Word of the Day: Andiamo

We are all familiar with the verb andare, which is nothing more than to go. Just like its English cousin, andare likes to get its way in expressions that have nothing to do with the literal action of moving from a place to another. 


In English, we say let’s go! to invite people to do something, to incite and to show support, even when there is no movement involved. Well, the Italian andare works very much in the same way: its first person plural, noi andiamo, is the same as the plural imperative andiamo!, which is the expression we’d like to check out today. 


Are you familiar with it? Andiamo! Bisogna fare in fretta!  (Let’s go! We must be quick!), Andiamo, ce la puoi fare! (“Come on, you can make it!) or even more simply, ho fame! Andiamo a mangiare (I’m hungry, let’s go eat), the imperative form of andare is as common as cacio sui maccheroni (thinking of it, another expression we may like to learn something more about in the next weeks!). 


Just like the English let’s go, andiamo is used to show an action considered necessary (as in the case of andiamo a mangiare!) but also to show support. In some expressions, it can also be translated with come on, also very popular in English. So similar, in fact, andiamo is to these English forms, that learning how to use it should be as easy as having a cono gelato on the promenade on hot summer day.


Andiamo is also employed in a slightly different manner, though, as it often pops up when speaking about something to which we give little credibility:  andiamo, non vorrai farmi credere che tutto questo l’hai fatto da solo! (“Come on, you’re not expecting me to believe you did all this by yourself!”): in this case, it is used to strengthen the fact we do not believe in what we are talking about.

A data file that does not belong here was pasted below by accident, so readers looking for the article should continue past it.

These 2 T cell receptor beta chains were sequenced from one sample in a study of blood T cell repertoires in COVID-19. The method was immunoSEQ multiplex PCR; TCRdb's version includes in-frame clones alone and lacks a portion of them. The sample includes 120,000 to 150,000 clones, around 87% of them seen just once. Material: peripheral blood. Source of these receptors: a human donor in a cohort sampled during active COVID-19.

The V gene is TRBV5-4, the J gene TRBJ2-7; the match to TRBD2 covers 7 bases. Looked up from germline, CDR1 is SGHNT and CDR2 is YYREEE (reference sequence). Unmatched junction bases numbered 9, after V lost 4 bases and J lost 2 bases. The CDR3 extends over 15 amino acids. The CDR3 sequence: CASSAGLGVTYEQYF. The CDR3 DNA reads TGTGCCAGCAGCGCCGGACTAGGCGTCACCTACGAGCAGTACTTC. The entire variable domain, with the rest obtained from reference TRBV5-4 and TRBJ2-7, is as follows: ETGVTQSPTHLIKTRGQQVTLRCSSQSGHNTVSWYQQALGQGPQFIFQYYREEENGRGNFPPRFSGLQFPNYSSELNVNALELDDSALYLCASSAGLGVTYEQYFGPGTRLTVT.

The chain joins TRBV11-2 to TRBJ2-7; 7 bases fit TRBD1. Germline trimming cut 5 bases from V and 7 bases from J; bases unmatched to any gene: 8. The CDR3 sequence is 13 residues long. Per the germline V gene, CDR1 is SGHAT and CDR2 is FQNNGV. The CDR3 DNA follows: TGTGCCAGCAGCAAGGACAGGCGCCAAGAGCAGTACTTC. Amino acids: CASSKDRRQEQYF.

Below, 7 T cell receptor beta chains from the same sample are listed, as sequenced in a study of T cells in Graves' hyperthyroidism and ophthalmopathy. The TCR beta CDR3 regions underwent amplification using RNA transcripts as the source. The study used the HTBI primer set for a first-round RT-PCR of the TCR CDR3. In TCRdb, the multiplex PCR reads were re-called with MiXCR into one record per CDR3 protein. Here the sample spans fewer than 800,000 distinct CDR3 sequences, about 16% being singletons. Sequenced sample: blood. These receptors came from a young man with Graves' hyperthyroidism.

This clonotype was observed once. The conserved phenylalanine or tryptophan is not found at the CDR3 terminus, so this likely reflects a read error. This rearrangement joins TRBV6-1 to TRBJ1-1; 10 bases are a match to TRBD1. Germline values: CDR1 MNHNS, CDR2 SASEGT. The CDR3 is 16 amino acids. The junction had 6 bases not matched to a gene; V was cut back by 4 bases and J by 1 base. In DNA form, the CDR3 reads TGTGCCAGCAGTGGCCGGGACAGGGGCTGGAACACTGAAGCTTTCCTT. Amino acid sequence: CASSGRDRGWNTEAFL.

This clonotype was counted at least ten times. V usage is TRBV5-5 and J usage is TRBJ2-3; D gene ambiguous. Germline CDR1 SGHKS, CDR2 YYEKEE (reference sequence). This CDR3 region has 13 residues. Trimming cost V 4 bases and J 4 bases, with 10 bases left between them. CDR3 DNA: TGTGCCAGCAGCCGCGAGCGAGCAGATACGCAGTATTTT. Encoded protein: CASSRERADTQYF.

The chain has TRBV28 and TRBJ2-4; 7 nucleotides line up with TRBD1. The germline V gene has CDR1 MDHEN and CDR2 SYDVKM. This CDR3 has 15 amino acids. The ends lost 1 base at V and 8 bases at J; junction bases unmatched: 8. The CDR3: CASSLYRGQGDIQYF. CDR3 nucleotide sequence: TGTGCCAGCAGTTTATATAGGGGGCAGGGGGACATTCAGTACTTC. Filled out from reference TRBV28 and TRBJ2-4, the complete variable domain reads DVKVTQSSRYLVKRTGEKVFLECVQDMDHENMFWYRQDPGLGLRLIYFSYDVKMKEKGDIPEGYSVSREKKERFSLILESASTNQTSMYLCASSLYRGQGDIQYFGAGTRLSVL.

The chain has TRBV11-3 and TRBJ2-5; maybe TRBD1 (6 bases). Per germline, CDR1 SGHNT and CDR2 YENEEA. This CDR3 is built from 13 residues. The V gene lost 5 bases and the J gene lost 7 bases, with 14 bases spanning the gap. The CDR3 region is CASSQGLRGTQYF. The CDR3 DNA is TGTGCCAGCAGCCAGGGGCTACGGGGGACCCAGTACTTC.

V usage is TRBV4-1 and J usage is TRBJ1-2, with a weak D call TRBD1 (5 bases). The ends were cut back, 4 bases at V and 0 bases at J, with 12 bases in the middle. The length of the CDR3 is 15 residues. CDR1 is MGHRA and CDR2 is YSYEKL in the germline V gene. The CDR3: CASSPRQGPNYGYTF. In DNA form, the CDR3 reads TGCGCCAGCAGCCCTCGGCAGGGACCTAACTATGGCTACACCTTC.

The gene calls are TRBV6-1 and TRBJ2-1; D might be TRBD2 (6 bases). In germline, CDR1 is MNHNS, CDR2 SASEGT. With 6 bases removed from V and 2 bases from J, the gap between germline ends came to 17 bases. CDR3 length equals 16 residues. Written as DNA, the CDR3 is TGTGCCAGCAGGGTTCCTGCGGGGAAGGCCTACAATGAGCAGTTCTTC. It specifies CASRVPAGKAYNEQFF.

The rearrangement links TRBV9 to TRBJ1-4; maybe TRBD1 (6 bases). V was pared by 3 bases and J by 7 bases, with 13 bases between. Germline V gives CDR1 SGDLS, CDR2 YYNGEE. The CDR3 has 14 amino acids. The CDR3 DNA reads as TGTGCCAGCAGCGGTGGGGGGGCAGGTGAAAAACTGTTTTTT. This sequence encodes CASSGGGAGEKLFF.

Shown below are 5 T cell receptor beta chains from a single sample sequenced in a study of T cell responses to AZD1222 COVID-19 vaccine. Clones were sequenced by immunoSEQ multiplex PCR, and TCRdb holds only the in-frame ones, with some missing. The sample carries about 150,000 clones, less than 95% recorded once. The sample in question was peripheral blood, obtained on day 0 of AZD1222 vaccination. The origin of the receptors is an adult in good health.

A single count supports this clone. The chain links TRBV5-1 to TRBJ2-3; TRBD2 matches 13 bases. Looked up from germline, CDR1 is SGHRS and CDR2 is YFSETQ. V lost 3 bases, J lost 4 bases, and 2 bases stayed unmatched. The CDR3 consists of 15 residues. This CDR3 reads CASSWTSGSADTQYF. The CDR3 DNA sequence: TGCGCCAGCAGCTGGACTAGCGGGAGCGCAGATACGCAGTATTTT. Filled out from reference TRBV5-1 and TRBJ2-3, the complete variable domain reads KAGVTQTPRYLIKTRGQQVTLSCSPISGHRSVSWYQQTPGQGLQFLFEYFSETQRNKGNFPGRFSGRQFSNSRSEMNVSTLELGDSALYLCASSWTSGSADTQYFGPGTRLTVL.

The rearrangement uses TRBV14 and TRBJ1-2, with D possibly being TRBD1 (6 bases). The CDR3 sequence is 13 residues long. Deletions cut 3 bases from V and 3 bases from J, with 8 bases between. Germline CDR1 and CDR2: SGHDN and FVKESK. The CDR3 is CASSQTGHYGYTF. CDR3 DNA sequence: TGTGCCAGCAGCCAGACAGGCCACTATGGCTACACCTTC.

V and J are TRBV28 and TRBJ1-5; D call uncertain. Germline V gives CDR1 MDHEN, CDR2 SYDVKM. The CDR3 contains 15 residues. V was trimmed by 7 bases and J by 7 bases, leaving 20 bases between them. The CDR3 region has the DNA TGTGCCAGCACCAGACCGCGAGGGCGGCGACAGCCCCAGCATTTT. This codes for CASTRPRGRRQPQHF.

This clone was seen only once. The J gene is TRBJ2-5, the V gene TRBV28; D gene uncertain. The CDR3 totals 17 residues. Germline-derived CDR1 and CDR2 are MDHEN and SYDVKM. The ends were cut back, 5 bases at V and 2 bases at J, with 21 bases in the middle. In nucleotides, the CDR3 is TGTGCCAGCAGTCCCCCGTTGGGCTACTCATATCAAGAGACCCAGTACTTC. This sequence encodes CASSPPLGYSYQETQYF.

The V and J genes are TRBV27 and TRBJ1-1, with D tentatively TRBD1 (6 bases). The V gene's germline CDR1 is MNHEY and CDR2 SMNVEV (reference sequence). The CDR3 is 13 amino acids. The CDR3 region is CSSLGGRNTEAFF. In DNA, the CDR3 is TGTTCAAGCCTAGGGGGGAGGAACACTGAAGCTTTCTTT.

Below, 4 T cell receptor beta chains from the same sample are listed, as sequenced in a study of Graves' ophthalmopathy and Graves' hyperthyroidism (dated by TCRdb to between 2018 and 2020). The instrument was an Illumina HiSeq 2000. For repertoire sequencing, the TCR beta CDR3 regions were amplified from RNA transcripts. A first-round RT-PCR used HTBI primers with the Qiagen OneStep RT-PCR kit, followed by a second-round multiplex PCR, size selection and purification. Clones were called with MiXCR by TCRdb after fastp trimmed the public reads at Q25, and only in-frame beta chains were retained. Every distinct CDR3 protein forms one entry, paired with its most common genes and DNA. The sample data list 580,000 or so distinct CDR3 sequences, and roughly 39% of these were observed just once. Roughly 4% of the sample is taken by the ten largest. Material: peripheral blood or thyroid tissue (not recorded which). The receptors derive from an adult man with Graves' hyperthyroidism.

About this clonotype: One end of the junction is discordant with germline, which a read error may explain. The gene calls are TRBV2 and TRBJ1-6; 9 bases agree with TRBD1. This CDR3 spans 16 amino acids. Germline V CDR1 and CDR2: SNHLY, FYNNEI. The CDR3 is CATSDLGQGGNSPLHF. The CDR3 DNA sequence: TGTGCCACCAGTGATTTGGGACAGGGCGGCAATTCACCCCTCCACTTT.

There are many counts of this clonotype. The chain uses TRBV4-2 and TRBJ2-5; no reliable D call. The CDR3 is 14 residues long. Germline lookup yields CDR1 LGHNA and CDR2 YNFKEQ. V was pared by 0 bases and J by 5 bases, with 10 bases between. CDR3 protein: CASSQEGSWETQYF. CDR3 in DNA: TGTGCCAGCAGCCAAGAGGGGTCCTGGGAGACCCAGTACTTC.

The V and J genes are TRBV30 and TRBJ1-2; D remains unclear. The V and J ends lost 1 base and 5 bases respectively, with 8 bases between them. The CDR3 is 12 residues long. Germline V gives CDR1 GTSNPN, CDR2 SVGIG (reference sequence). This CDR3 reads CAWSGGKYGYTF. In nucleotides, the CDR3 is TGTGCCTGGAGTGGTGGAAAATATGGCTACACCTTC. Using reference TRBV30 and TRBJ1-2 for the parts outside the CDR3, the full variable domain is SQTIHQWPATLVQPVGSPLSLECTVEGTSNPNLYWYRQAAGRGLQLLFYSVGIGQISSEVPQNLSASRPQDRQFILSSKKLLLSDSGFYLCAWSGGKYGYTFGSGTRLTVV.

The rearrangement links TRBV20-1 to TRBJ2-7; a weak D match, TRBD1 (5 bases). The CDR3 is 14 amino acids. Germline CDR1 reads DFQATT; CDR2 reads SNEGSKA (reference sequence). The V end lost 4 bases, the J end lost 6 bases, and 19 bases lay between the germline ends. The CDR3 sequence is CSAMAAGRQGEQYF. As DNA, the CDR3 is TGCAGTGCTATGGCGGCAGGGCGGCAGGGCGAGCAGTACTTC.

Andiamo! Sei bravo, ce la puoi fare. (Come on, you’re good at it, you can make it!)

Lo ha detto anche a me, ma… andiamo… lo sappiamo benissimo che è una bugia. (He told me, too. But, come on, we know it’s a lie)

C’è molto da fare e il tempo è poco! Su, andiamo! (There is a lot to do and we don’t have much time. Come on, let’s go!)

Receive More Stories Like This In Your Inbox



Word of the Day: Salve

Salve (sahl-vai), is a strange Italian word indeed. It is a Latin word — no, it “does not come from” Latin, it actually is Latin! — whose use is...

Expression of the Day: Roba da matti

“ That ’ s crazy! ” is probably one of the best translations you can get for our roba da matti ( roh-bah dah maht-tee), but you can also use “...

Word of the Day: Come No

Literally, come no (co-mai noh) means nothing. No, seriously: “like no.” That’s the literal meaning of the words. But in practice, it’s one common...

Word of the Day: Assaggiare

Assaggiare (ah-ss-ah-djah-rai) is one delicious verb: it means to taste, or try out, food. You may be familiar with expressions like fammi assaggiare...

Word of the Day: Scusa

Scusa ( sk-oo-sah), is just as ubiquitous in the Italian language as its translation, “ sorry , ” is in English, and it is used in the exact same way...

Weekly in Italian

Recent Issues